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Romaine lettuce and green leaf lettuce have suffered from crop diseases.

California, where the majority of the nation’s lettuce is grown, has seen “high levels of viral infection that has impacted crops quite a bit in some fields,” Melhim said. “This resulted in really low supply and low quality lettuce.”

The problem is particularly acute now, he said, due to the normal seasonal transition from crops in California to Arizona.

“You are on the verge of the start of a new season [in Arizona] after the one in California fades away,” he said. Even under normal circumstances, this interim period limits supply.

The spread of the disease in California plus this transition, he said, “became the perfect recipe for really historically high prices.”

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Whatever one may say, this year the cake will be more expensive, as many problems affect the key ingredients.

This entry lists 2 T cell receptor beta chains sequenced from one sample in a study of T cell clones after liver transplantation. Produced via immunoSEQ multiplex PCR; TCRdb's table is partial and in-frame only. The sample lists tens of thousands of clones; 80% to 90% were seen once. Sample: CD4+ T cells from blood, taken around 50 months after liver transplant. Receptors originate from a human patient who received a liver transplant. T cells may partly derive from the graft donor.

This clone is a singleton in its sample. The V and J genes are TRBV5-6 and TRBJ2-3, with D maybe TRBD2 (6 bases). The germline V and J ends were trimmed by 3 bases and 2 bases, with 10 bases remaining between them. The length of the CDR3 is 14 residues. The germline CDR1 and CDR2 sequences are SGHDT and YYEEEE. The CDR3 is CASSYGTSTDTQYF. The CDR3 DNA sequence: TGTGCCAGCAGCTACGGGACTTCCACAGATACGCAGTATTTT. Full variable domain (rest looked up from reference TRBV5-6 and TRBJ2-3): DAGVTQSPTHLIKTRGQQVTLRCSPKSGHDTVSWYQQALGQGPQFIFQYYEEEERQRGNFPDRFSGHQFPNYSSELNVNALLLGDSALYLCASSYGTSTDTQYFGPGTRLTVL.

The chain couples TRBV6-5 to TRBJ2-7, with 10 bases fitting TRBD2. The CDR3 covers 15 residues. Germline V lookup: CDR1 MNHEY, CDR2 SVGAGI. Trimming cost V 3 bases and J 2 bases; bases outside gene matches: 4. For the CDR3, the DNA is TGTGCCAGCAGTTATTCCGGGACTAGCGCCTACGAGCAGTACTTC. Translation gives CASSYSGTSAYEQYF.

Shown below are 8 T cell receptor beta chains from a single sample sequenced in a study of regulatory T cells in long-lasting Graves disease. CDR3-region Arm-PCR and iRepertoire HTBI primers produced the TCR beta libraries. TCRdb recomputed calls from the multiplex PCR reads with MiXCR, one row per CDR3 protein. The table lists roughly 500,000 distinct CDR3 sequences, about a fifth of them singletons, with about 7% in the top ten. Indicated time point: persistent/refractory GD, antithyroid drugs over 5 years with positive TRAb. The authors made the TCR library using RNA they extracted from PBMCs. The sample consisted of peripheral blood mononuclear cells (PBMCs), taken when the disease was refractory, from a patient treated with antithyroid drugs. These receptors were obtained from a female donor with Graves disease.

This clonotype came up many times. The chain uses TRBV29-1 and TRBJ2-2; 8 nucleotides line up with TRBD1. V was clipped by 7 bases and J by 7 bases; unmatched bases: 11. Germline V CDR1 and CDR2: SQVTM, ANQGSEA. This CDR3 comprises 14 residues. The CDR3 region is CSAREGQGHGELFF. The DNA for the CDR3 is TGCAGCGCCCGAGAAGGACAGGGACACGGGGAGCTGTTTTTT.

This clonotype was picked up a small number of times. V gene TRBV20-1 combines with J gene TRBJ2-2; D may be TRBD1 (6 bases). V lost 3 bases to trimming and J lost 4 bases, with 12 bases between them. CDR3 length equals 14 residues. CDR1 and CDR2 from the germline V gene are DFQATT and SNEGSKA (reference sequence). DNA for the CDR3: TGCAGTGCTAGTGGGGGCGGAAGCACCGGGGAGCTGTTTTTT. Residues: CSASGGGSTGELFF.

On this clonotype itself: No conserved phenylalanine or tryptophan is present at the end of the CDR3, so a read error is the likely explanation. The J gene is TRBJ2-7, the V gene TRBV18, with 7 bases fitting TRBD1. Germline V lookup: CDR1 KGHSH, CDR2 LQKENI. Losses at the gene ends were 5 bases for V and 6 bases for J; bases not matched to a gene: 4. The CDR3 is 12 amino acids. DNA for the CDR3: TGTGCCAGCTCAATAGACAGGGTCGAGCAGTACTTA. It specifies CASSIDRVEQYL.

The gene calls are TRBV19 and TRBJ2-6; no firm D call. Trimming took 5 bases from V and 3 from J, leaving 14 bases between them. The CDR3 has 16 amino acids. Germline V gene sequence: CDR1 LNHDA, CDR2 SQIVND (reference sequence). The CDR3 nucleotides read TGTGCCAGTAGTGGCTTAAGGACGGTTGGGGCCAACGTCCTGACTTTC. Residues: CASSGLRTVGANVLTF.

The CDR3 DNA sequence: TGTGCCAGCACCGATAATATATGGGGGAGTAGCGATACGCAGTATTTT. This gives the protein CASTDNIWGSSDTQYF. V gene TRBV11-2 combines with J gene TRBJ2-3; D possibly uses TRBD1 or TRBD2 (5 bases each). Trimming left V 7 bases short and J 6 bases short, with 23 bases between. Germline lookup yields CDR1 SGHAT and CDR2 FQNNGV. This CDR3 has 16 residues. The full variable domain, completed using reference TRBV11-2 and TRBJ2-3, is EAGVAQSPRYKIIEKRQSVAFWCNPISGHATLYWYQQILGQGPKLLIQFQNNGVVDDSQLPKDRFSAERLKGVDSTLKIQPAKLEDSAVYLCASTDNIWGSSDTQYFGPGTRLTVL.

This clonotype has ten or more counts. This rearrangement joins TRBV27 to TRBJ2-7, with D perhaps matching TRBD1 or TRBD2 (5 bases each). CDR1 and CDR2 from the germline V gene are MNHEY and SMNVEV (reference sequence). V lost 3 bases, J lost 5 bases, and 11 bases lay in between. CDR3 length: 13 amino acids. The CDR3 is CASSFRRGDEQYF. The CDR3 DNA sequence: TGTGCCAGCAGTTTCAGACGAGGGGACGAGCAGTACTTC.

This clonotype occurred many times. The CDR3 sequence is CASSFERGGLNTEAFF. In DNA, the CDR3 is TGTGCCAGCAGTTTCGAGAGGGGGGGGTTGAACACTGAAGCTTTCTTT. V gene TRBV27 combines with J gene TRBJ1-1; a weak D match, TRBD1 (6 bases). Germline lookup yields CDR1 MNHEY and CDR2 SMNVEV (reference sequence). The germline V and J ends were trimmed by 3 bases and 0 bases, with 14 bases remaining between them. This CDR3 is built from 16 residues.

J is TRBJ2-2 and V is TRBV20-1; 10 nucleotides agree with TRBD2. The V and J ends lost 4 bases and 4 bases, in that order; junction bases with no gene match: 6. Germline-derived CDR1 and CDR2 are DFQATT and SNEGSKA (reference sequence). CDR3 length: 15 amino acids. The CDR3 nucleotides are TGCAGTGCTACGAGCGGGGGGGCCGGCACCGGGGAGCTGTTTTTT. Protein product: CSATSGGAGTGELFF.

Butter has risen in price due to the reduction in milk supplies.

There is less milk [from] global perspective” than expected, said Cobank’s Fox. “You have less milk, you have less global butter supply.”

As milk stocks dwindle, dairy producers have less work to do, increasing competition between butter, cheese and liquid milk processors. Consumer interest in milk and cheese outstripped demand for butter, pushing up prices. report from CoBank.

Some pie recipes call for eggs or an egg mix. Consumers won’t see relief either: Bird flu has hit laying hens along with turkeys, sending egg prices skyrocketing.

According to Schmidt, the laying hens “were affected very badly.” “I think at the peak we lost 9% of our laying flock.” Other non-perishable products, such as flour, are also more expensive. Even frozen pies and confectionery were up 23.6%, while whipped dairy products were up 23%.

On a positive note, sweet potatoes and yams went up just 2.6% at the grocery store.

“Sweet potatoes are probably one of your best values ​​right now,” Wells Fargo’s Schmidt said. “You’ve probably seen this crop get a little better…so maybe sweet potatoes are what you’ll want to use this year.”